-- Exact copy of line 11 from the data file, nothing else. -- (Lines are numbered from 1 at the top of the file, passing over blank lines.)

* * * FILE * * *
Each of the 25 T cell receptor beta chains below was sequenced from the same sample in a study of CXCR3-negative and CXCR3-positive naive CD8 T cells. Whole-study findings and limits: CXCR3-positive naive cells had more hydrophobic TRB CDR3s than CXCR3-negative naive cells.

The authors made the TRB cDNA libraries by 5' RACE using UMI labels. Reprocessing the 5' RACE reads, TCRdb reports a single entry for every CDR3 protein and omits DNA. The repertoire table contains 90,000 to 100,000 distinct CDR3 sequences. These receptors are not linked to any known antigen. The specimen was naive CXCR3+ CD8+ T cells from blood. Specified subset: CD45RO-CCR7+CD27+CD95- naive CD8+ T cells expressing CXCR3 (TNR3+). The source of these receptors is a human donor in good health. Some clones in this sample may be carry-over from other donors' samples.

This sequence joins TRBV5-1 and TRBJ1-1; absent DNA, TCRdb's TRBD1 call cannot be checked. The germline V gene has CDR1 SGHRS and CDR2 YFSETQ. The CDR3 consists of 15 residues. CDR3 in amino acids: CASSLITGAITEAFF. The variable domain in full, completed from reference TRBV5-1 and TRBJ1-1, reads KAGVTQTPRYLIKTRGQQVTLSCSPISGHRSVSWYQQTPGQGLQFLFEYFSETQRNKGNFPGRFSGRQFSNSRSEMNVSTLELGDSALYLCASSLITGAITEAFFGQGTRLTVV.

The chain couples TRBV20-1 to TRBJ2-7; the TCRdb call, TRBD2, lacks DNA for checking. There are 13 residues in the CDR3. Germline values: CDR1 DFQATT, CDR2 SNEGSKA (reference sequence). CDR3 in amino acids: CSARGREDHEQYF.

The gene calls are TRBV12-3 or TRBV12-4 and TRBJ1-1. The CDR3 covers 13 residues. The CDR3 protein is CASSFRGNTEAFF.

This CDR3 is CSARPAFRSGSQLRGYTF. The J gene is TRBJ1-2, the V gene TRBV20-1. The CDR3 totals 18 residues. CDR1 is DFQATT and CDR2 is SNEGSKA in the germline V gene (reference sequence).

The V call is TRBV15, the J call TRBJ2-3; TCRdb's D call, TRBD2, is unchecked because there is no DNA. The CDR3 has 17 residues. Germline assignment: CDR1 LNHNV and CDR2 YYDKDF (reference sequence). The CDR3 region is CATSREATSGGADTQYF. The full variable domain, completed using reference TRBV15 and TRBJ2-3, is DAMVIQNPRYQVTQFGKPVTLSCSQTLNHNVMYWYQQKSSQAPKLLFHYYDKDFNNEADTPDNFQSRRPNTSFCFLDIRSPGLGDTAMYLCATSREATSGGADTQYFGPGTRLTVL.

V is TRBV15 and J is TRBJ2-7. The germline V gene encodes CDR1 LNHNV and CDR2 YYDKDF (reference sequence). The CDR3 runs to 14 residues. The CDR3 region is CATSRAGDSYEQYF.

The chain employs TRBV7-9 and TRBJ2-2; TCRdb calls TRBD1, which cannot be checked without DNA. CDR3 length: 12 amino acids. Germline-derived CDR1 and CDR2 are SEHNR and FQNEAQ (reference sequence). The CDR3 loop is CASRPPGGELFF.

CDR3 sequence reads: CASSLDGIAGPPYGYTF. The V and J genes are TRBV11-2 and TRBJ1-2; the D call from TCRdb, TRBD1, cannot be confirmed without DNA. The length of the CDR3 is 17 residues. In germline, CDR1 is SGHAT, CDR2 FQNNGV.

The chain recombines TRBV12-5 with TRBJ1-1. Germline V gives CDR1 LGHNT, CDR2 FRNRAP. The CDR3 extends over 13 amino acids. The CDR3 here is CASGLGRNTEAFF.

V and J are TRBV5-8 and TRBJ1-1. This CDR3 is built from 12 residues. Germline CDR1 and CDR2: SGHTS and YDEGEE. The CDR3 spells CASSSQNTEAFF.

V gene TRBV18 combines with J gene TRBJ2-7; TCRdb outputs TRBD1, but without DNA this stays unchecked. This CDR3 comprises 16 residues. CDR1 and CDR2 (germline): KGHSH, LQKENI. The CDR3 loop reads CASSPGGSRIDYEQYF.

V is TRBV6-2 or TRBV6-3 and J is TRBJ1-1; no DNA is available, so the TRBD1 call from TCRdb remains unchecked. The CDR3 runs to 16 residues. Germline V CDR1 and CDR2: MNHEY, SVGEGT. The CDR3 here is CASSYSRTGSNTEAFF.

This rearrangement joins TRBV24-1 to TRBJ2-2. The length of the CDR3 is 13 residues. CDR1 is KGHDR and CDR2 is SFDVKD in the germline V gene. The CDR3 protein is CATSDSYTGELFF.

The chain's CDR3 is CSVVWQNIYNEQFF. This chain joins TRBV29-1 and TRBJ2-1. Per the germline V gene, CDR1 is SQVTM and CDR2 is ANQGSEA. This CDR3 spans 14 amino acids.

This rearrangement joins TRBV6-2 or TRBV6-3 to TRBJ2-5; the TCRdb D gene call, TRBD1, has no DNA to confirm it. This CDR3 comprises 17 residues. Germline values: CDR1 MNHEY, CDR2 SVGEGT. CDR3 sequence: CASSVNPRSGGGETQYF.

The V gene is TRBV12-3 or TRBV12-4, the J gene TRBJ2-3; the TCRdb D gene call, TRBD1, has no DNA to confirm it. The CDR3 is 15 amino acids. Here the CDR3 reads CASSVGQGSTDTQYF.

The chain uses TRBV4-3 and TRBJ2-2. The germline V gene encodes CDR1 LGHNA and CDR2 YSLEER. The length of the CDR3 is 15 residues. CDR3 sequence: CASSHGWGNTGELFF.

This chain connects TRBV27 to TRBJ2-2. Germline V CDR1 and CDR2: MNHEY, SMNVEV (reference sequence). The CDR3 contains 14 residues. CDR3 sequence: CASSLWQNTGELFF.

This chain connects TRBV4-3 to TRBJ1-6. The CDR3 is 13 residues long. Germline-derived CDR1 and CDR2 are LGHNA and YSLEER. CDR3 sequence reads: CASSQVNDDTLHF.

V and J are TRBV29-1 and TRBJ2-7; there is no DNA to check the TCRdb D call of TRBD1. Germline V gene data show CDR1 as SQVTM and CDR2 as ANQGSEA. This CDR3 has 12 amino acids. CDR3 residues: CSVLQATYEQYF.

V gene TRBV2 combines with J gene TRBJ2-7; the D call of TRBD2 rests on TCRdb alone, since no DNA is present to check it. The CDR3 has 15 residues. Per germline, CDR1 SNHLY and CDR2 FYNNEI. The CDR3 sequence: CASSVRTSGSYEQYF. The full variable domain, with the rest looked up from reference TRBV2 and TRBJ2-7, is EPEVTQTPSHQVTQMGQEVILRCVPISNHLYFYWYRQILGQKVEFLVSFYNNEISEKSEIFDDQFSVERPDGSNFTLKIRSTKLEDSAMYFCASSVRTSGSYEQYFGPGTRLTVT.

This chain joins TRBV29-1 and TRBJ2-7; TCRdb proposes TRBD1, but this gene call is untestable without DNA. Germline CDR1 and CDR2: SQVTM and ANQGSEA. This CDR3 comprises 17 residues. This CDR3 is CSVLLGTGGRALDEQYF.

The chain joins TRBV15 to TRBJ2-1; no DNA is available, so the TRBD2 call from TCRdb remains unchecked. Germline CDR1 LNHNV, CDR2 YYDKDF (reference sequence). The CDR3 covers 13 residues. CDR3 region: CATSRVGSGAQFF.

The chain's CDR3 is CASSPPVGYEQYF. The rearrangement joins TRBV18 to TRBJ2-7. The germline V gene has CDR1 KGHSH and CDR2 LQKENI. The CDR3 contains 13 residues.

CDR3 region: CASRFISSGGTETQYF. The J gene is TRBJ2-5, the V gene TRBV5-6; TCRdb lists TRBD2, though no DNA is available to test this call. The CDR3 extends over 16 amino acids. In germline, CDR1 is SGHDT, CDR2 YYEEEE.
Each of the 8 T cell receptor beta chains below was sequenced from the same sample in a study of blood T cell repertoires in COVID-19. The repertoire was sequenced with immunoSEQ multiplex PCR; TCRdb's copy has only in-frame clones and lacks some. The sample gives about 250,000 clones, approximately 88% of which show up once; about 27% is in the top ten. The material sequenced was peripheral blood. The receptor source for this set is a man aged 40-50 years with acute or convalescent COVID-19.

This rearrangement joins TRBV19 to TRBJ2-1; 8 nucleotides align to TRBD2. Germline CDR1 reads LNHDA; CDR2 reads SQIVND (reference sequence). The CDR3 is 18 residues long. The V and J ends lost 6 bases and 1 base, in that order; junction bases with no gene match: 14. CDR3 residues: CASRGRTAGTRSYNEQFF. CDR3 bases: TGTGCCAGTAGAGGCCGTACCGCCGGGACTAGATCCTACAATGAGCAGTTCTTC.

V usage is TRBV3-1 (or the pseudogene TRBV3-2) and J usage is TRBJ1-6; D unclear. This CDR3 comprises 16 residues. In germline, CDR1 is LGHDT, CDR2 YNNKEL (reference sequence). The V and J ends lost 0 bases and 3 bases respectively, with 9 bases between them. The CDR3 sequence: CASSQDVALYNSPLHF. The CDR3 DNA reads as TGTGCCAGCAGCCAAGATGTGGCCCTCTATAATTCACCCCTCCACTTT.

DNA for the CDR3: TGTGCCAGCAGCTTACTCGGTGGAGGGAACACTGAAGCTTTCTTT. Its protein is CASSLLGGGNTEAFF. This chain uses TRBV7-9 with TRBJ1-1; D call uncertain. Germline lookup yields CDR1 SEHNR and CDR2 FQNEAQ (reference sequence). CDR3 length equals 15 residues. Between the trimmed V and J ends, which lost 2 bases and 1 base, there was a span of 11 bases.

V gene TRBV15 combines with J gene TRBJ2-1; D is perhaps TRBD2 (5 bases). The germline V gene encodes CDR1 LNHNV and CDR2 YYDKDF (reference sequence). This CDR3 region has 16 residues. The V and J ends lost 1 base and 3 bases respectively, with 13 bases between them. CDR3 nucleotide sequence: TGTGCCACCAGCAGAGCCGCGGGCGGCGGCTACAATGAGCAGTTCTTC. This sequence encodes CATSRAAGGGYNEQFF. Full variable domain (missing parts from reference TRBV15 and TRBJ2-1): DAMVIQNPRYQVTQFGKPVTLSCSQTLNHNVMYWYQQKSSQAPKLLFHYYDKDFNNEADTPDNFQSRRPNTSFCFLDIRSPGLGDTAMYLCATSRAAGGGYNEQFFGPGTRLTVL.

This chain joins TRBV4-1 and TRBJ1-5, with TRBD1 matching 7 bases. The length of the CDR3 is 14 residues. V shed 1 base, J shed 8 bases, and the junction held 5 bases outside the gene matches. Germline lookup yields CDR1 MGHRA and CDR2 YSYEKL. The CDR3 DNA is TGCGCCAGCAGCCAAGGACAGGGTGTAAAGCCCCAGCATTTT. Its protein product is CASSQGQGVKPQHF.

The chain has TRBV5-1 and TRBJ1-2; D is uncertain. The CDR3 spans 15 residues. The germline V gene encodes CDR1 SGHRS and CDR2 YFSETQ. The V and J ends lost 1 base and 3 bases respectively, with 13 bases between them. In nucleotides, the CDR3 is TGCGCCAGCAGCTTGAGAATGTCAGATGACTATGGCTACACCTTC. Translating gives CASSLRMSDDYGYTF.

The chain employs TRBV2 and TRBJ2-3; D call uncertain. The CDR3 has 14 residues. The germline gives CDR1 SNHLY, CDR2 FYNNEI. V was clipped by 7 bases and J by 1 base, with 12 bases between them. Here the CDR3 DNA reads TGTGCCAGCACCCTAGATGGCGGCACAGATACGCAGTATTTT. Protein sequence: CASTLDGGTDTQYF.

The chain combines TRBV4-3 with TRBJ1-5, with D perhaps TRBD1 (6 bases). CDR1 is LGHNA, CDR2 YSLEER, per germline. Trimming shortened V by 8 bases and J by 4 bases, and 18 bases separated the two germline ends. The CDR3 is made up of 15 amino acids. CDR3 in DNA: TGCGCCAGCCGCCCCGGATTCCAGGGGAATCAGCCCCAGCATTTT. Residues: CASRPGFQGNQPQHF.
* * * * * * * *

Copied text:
The chain recombines TRBV12-5 with TRBJ1-1. Germline V gives CDR1 LGHNT, CDR2 FRNRAP. The CDR3 extends over 13 amino acids. The CDR3 here is CASGLGRNTEAFF.